Protecting your Festive Design in China: Design Patents and Copyrights

design-for-christmasThe Christmas Holidays are upon us again and it’s time to put up Christmas decorations. Maybe this year your company came up with new design for Christmas stockings, Christmas lights or other Christmas decorations. Maybe your company also plans to benefit from China’s growing market, or maybe you would like to produce these decorations in China, either way, all-around festive atmosphere should not make you forget about counterfeiting and other IP violations that are still  commonplace in China. It is important to obtain design patents in China to protect your product design, whatever your company may be producing. In today’s blog post we are taking a closer look to design patents in China. 

Due to the difference in regional systems, many European companies do not know how to protect their product designs in China. While in Europe you can seek protection for an original work as either a registered or unregistered community design, in China designs fall under the scope of patent protection, while no protection is offered to unregistered designs.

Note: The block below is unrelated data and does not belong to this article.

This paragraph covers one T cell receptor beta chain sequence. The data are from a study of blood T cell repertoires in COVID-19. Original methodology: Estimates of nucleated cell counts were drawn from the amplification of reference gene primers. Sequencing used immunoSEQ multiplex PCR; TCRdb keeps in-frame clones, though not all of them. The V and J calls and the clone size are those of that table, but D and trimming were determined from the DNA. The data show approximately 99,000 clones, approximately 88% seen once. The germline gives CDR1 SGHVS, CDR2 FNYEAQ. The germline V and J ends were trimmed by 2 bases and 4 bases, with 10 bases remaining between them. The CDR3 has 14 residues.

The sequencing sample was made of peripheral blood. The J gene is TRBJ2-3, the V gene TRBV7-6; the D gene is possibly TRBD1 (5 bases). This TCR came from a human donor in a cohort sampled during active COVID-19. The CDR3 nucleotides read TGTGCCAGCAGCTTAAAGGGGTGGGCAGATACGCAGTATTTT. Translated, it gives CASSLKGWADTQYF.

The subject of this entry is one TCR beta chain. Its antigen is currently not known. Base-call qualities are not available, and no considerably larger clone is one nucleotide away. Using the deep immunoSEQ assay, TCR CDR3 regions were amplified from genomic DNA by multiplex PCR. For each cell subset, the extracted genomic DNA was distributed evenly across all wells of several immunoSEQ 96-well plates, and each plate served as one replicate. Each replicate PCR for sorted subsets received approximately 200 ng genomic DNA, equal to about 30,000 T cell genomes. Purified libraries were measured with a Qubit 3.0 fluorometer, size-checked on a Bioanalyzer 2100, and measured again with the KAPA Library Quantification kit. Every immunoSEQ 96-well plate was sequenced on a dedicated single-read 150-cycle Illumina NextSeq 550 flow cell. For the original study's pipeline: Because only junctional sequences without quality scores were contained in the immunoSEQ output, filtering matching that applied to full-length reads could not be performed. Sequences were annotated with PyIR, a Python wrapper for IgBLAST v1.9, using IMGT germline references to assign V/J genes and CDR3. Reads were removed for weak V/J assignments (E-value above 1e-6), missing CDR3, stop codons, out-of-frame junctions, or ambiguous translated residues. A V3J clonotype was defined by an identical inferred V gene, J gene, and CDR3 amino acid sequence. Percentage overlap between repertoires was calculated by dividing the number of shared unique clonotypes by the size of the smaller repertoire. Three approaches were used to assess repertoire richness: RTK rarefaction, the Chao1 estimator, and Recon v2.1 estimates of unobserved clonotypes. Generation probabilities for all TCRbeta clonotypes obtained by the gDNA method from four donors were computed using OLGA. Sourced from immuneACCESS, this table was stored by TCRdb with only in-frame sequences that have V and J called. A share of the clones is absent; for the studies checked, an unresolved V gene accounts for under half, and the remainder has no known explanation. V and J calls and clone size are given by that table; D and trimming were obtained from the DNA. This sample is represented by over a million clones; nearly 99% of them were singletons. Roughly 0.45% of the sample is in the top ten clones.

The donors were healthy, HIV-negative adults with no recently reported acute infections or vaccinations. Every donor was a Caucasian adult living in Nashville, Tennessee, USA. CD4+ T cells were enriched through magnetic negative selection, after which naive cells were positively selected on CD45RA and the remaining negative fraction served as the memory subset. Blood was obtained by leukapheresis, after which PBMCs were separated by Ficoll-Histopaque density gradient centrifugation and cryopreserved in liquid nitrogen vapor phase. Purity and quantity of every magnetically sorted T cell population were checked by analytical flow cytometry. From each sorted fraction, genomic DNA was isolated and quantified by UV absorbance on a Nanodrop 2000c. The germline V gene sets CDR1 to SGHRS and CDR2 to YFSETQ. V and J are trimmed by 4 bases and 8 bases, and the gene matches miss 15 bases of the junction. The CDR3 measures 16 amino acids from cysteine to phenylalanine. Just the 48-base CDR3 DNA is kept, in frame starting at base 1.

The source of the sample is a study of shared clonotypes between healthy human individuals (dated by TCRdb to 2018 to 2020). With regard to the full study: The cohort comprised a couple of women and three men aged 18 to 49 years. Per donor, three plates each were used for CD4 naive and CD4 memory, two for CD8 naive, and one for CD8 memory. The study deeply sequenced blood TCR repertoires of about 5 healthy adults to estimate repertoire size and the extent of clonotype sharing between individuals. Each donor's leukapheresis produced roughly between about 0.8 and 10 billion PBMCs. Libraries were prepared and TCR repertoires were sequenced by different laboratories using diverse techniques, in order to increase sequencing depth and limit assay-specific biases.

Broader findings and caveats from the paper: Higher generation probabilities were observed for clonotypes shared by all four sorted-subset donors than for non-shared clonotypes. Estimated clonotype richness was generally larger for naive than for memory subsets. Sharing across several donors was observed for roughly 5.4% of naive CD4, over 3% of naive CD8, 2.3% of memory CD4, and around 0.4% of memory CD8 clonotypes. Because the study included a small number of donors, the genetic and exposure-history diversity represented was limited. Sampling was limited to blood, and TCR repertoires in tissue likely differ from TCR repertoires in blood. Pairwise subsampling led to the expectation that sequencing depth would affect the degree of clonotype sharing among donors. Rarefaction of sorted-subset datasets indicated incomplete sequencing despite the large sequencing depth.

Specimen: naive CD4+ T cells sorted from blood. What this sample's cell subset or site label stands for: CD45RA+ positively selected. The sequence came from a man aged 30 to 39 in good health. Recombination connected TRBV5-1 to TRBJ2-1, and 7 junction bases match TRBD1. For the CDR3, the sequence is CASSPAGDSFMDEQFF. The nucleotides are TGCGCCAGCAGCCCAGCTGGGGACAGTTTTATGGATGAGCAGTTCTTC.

A design patent provides the right holder to exclusive use of a product design for a period of 10 years. As well as providing a legal basis to fight counterfeiters, a design patent also allows you to generate additional revenue by licensing the design to third parties. Continue reading “Protecting your Festive Design in China: Design Patents and Copyrights” »

Copyright Protection in Brunei Darussalam

shutterstock_176603774In today’s blog post we are taking a look at the copyright protection in Brunei Darussalam, the smallest nation in ASEAN. You’ll learn how to protect your copyright and what actions are there available in the case of a copyright infringement. 

Background for EU SMEs

Brunei Darussalam is one of the 10 countries of the Association of South-East Asian Nations (ASEAN).  Despite being one of the smallest ASEAN countries, it is also one of the wealthiest nations in the South-East Asian region. Brunei Darussalam has an annual GDP of EUR 10.6 billion[1] and most of its revenue comes from the exports of crude oil and natural gas.

The European Union is Brunei Darussalam’s 5th largest trading partner. The EU’s Key exports to Brunei Darussalam include pearls, precious metals, transport equipment and machinery and appliances. The EU’s key imports from Brunei Darussalam include machinery and appliances, optical and photographic instruments, pearls and precious metals.